The Roman's were already serving meat patties at street side shops, with chopped garlic added. A hamburger steak sandwich was on the menu of the Tylorean Alps Restaurant at the 1904 St. Louis World's Fair. Hamburger referred to a style of meat preparation from Hamburg, Germany. 

Walter Anderson, a cook at White Castle, invented the hamburger bun. White Castle was the first to sell the hamburger as we know it, beginning in 1921. 

Lettuce was domesticated in Egypt and was under cultivation by the mid-Bronze Age. You could have stood in a lettuce field and watched The Great Pyramid rise in the distance. The Romans spread cultivation of the plant.

Tomatoes come from Peru, as does the potato for French Fries. Spanish explorers brought them back to Europe in the 1500's.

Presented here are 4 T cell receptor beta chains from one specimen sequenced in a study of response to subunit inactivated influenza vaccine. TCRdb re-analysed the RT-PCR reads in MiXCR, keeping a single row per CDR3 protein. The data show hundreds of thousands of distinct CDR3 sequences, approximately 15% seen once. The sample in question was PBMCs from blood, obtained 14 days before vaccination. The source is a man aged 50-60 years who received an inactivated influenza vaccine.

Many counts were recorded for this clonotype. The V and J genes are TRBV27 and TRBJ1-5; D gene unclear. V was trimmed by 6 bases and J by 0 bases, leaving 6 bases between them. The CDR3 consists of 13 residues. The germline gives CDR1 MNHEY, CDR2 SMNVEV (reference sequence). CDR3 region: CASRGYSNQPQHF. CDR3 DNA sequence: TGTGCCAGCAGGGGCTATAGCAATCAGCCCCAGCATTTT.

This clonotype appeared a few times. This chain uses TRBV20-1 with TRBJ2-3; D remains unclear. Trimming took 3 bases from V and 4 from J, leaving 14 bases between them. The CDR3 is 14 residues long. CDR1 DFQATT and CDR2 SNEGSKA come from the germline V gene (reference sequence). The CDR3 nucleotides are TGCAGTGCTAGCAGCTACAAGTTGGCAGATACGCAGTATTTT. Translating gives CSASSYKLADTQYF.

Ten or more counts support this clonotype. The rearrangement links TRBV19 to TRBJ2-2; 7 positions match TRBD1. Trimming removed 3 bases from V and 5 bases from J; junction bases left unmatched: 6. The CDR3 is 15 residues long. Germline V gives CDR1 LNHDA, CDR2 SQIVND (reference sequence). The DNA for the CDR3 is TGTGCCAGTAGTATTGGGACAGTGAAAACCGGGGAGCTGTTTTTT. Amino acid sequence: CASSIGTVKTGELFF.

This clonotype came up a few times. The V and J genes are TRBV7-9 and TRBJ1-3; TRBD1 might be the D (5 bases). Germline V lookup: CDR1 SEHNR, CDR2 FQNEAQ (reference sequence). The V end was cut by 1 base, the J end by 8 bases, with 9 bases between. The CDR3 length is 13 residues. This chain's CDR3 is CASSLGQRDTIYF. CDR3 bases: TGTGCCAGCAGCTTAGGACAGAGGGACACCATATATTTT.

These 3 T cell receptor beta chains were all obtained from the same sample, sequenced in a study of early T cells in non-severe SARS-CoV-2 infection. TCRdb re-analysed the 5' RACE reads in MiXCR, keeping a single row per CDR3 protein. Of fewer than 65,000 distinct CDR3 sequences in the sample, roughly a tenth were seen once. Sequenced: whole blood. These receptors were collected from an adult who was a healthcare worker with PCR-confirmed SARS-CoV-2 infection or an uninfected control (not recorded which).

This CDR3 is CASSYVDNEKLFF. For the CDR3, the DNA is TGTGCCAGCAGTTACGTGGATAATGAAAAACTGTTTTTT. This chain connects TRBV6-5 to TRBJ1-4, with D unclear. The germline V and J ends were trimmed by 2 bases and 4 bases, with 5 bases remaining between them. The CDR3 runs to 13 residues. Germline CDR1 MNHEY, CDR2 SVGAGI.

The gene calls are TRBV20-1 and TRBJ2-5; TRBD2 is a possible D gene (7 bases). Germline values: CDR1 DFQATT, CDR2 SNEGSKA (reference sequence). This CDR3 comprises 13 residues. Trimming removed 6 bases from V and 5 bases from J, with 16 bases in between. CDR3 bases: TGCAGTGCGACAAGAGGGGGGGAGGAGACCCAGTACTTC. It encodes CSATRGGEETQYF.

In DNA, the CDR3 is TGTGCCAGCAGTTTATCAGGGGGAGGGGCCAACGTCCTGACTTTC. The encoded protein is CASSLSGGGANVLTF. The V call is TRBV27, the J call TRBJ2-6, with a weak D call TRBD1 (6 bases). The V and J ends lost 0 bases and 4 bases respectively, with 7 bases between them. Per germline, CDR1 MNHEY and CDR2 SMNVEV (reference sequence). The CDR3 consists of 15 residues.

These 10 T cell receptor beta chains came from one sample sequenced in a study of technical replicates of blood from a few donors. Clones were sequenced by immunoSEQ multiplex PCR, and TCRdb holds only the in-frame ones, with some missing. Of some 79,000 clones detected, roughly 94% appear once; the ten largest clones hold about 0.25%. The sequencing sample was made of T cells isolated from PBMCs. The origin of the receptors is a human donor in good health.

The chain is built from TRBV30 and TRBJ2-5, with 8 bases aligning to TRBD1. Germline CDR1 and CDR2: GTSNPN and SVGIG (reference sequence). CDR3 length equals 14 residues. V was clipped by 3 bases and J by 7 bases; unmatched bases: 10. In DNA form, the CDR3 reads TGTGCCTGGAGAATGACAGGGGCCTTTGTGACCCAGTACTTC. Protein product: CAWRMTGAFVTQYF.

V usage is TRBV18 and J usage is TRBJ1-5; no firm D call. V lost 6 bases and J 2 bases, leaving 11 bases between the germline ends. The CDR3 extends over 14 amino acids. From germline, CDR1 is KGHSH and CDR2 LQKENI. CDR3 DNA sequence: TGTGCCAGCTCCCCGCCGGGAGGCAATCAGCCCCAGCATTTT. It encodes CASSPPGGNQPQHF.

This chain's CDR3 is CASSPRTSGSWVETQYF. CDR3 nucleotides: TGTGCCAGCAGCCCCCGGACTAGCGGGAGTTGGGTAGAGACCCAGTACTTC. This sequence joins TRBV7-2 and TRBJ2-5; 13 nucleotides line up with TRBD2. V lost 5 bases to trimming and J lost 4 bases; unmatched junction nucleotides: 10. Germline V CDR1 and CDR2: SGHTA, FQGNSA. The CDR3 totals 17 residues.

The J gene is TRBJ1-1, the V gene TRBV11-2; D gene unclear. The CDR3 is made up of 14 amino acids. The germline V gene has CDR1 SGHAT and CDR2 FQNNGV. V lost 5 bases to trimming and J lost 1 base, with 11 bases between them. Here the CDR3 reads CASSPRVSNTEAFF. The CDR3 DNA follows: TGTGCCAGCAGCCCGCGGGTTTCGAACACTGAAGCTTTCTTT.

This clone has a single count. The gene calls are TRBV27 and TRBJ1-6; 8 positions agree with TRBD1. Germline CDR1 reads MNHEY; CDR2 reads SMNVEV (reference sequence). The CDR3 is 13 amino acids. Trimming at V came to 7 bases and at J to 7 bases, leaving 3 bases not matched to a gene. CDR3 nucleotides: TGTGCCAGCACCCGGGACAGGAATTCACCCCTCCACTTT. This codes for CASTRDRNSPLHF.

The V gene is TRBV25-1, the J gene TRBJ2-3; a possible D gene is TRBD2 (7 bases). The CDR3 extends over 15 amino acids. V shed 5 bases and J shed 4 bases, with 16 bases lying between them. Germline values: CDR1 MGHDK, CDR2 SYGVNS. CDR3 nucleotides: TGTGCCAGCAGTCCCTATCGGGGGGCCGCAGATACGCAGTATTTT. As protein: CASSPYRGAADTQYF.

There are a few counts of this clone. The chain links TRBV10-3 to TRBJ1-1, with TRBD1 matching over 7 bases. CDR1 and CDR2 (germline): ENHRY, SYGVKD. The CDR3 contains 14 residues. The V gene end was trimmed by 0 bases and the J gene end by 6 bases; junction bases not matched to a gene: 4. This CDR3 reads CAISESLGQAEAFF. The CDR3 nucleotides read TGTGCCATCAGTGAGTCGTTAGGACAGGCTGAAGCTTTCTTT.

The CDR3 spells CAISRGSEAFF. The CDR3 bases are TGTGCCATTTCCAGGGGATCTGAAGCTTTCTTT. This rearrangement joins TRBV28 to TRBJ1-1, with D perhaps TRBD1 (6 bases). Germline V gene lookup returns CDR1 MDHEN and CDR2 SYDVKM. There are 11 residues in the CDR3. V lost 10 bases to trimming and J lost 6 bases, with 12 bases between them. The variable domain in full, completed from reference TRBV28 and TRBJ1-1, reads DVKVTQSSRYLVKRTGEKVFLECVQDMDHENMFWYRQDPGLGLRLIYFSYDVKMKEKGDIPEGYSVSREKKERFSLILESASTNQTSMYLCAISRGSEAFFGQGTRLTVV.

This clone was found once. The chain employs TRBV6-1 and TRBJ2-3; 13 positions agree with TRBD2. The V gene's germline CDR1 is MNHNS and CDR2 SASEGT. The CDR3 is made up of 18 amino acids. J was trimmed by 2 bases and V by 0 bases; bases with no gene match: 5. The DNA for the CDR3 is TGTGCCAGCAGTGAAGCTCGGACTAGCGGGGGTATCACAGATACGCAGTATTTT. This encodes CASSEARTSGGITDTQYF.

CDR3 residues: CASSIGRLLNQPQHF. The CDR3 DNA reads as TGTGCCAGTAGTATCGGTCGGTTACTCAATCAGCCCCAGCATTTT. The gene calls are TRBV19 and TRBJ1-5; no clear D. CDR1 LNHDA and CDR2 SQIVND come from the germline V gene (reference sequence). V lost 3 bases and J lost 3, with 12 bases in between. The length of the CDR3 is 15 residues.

Ketchup is based on a Malay sauce. The tomato and sugar were added to the recipe here in America. A recipe similar to today's sauce appears in a cookbook written by Thomas Jefferson's cousin. The Heinz company began to produce ketchup in 1876.

Onions probably were domesticated in Mesopotamia. They were probably an early root crop, since they store well.

Pickle comes from the Dutch word pekel, meaning brine. The word pickle is first used in English in 1400 C.E. Cucumbers were traded from India to Mesopotamia, in the Bronze Age, between such cities as Mohengo Daro and Uruk.  Pickles were first made in Mesopotamia over 4,000 years ago. When Alexander conquered the Persian Empire, he reopened the trade with India. Cucumber seeds traveled along the trade route. Their cultivation was spread to many countries by the Roman Empire. The Dutch connection with Malaysia spread spicy sauces and pickling techniques in Europe during the Renaissance.